top of page
  • Writer's pictureAshley

3 Tips for Teaching Your Child at Home

Updated: Jan 8, 2022

Although many students are back in school full-time after the craziness of Covid-19, there are still times when you as the parents will need to teach your child at home. Although the homework debate has been waged for many years, I believe that parents and kids should practice skills at home even if there is no official homework.

Here are my top tips for teaching your child at home, whether during the day or after school.

Dedicate time and space daily

Choose a time and place each day for your child(ren) to empty backpacks and folders, check any homework, and communicate with parents about what is coming home. Teach your child(ren) how to do this so that as the school year progresses, they become more independent.

Help your child to set time limits and build up their stamina for working. This is a great time to teach working for a set time, taking a break, and then coming back to finish learning (the Pomodoro technique).

If there are skills you need to work on with your child, this is the place to schedule them. This can be before, after, or in place of homework. Make sure that you are adding fun and engaging activities, not just worksheets and flashcards. Although worksheets and flashcards have a place in our learning, they are not the end-all-be-all.

Add in fun and games

We know that teaching your child at home in fun and engaging ways is critical in helping them learn the things they need to. But, how do you make it fun at home while not spending a lot of time prepping? Here are three of the ways that I include fun and games for my students and I think it will work nicely for parents, too.

Choice Boards

Create a simple grid on your computer, choose enough activities to fill all of the boxes and make this board available during work times. Your child gets to choose which activities they complete. You can incentivize the board - when you cross out 5 activities, you earn a prize, or when you have 4 in a row, we will move to a new board and new activities. This gives your child choice in their learning and gives them a goal to work towards.

Pull a stick

Again, choose several activities that materials are prepared for and you are willing to help with if needed. Put those choices on popsicle sticks, place them in a container, and let children “pick” their job. When it’s time to work, they can pick one stick or they can pick two and choose which they would rather do.

List of available games/activities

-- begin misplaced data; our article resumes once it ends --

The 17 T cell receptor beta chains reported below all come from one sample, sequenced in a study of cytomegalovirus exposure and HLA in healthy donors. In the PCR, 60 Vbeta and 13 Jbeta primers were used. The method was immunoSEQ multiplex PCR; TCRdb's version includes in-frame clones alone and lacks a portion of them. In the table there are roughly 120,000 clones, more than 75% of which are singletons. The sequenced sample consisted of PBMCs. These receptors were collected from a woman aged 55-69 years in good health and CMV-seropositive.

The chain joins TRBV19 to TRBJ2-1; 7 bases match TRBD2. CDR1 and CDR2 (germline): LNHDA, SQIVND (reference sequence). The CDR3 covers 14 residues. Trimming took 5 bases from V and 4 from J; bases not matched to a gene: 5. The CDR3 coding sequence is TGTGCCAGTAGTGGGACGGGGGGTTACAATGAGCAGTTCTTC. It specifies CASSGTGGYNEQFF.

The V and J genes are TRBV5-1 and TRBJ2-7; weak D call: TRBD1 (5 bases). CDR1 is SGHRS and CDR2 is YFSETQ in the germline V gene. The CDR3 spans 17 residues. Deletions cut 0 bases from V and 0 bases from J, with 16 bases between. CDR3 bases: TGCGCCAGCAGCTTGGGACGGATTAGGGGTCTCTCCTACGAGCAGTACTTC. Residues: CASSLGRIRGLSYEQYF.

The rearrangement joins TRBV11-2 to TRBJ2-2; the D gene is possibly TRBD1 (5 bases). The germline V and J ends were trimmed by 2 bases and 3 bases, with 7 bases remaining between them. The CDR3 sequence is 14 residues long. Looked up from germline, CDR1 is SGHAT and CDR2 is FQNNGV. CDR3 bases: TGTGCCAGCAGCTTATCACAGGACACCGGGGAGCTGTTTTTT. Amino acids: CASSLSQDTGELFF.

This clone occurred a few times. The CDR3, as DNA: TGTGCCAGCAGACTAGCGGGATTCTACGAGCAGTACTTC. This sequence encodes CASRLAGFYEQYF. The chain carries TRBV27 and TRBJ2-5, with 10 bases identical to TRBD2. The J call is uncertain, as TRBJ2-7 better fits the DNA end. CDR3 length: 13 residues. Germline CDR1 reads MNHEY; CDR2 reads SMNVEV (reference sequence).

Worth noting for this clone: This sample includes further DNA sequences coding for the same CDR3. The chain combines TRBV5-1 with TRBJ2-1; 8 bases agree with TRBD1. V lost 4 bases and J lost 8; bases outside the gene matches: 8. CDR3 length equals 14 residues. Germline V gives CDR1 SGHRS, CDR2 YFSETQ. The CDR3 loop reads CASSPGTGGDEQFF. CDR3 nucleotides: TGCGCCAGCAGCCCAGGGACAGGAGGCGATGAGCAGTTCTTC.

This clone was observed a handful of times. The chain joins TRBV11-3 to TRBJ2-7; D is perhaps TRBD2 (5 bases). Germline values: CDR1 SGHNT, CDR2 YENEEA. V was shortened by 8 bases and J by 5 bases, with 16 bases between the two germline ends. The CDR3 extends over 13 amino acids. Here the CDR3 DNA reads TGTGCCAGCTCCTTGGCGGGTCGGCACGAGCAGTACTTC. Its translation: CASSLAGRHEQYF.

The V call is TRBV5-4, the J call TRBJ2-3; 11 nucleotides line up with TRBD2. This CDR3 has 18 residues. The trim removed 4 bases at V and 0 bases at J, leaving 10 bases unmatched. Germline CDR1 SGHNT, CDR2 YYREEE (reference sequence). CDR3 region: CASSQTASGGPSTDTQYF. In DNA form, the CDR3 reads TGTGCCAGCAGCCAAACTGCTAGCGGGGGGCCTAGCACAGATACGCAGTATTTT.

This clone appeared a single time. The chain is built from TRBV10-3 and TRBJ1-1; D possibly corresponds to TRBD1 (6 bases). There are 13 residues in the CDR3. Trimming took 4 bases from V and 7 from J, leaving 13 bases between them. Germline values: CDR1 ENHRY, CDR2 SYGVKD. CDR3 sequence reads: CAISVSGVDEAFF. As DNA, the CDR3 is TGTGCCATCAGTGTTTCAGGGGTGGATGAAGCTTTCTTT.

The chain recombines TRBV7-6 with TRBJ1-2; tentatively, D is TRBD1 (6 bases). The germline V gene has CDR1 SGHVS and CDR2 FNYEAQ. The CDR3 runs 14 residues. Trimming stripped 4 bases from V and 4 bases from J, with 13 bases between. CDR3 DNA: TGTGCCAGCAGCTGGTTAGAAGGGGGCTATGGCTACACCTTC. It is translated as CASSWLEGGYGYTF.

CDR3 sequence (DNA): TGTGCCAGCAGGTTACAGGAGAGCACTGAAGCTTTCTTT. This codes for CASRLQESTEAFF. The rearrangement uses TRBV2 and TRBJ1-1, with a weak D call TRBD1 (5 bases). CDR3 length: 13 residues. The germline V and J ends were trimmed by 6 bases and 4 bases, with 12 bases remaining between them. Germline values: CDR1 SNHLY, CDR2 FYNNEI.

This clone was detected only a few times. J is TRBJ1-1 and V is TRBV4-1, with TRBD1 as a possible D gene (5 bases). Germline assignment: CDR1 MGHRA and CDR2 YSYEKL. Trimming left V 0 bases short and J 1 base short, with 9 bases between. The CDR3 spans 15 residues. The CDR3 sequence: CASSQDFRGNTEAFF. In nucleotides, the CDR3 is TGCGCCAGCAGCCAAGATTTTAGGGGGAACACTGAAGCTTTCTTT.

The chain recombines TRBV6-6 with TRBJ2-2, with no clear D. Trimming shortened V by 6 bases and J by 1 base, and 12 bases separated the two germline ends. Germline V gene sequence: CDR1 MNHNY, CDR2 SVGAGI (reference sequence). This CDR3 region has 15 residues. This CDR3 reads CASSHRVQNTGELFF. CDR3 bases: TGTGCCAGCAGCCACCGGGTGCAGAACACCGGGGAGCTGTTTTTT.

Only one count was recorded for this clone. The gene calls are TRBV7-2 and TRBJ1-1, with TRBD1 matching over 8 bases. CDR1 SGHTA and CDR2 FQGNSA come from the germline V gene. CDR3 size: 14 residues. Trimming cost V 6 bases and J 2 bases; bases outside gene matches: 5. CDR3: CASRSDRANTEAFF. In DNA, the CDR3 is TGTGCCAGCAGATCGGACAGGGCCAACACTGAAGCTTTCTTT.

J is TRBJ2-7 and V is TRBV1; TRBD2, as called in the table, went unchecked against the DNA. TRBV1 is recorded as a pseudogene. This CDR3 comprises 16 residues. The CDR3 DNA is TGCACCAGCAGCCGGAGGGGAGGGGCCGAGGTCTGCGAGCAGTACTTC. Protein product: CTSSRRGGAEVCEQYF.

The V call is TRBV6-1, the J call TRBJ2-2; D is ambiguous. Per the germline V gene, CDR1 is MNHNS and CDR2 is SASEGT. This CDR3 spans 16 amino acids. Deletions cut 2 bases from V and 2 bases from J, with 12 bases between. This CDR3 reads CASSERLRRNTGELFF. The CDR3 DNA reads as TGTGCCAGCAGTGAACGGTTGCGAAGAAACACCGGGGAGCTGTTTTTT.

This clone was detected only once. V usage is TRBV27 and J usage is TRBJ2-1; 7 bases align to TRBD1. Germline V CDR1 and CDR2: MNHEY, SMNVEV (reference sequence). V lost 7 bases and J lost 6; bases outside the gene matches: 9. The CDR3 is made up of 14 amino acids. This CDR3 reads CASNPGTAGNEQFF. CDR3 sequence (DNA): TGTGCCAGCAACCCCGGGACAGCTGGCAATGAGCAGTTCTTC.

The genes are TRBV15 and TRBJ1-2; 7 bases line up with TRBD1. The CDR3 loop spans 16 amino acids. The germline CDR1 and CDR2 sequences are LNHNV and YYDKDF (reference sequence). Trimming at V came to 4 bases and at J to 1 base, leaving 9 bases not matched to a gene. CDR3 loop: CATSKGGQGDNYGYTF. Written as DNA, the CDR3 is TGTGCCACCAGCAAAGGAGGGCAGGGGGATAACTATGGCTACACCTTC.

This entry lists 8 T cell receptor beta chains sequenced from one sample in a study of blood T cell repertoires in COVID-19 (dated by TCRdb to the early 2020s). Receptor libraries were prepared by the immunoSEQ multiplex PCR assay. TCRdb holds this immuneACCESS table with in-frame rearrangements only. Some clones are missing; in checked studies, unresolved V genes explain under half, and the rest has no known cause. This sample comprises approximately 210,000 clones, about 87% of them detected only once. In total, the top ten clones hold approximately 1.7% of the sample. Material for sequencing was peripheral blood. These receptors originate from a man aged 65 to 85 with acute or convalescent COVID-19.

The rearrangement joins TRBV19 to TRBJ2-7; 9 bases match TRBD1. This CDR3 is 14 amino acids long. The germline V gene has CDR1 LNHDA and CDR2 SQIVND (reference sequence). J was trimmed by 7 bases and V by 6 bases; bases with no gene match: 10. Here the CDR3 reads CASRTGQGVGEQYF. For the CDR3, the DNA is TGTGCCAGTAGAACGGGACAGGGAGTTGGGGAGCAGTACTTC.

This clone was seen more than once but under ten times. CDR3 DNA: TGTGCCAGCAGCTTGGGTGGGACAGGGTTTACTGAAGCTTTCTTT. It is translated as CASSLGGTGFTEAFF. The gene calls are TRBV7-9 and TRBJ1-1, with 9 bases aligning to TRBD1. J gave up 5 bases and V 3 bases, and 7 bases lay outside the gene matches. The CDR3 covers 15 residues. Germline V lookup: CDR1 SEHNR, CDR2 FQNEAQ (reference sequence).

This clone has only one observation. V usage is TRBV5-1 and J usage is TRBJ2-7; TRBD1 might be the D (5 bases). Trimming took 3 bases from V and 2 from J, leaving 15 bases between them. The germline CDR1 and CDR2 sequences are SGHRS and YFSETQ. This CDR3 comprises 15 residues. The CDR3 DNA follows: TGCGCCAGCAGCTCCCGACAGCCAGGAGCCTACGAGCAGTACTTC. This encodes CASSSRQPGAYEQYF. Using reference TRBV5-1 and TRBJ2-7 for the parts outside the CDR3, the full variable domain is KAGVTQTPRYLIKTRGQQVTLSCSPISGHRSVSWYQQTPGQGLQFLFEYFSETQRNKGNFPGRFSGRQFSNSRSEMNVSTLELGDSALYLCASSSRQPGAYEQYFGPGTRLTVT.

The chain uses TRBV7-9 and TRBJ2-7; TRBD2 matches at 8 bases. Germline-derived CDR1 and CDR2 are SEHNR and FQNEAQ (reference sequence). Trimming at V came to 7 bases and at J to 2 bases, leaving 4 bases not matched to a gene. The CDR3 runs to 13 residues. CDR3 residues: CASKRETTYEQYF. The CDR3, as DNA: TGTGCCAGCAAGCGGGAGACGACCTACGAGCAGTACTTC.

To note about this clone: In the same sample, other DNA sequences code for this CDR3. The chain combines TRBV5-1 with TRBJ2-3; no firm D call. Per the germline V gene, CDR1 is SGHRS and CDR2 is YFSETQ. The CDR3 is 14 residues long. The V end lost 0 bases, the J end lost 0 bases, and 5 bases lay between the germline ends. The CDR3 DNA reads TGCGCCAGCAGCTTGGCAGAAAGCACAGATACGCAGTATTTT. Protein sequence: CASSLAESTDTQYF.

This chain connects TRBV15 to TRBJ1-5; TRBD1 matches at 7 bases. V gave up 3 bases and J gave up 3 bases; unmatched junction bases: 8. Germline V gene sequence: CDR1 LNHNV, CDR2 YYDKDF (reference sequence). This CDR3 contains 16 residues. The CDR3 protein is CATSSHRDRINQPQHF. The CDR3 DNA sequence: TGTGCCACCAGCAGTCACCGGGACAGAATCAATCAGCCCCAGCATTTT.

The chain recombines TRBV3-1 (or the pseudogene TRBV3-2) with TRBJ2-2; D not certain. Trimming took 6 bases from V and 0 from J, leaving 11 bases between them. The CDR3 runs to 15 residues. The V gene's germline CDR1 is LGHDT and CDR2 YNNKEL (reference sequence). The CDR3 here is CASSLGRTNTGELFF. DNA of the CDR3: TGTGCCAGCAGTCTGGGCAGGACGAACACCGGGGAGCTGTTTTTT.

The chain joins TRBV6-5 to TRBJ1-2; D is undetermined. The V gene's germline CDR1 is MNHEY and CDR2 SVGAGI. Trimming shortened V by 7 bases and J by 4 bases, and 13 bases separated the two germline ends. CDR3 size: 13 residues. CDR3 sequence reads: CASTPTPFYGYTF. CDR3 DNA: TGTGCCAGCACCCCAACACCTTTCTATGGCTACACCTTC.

Make a list of everything that is available and your child can pick whatever they want off the list. Make sure that everything you add to this list is ready to go! You don’t want them to choose something that you need to prepare for or need to stop making dinner to assist with.

A few tips

The whole point of the above ways of choosing is meant to make parent’s lives easier. If you put a little bit of thought and planning into these choices weekly or monthly, you will save yourself a lot of time. Make sure that you rotate things so it doesn’t become stale and boring. You can play the same game for multiple skills so don’t reinvent the wheel every week.

I suggest when you choose what you will make available to your child, that you make sure everything is prepped, children know where to find the materials and how to clean up, and that they know how to do the activity. This means they can do it without your assistance, if necessary.

If your child is going to be playing a game and you will be playing with them, make sure that you are present and engaged. This helps with the transfer of skills, relationship building, and gives you valuable information about how they are doing with skills.

Ask for help if needed

You are the parent. You have so many things on your plate between children, the household, relationships, extracurricular activities, etc. If helping your child with school work isn’t something you can handle or struggle to do, then ask for help.

There is no shame in that.

Teaching your child at home should not be the thing that pushes you over the edge or breaks the camel’s back.

There are options, support, and help for your family.

Reach out to a tutor or a homeschool co-op. These people are skilled and experienced and can do more with your child than you may be able to.

Again, I repeat, there is no shame in needing and asking for help!

Do you use any of these tips at home? Which do you recommend the most?

Are you looking for specific activities that are fun and engaging? Download my FREE guide that includes 9 examples of practicing skills in ways that children will love! You don't want to miss it.


bottom of page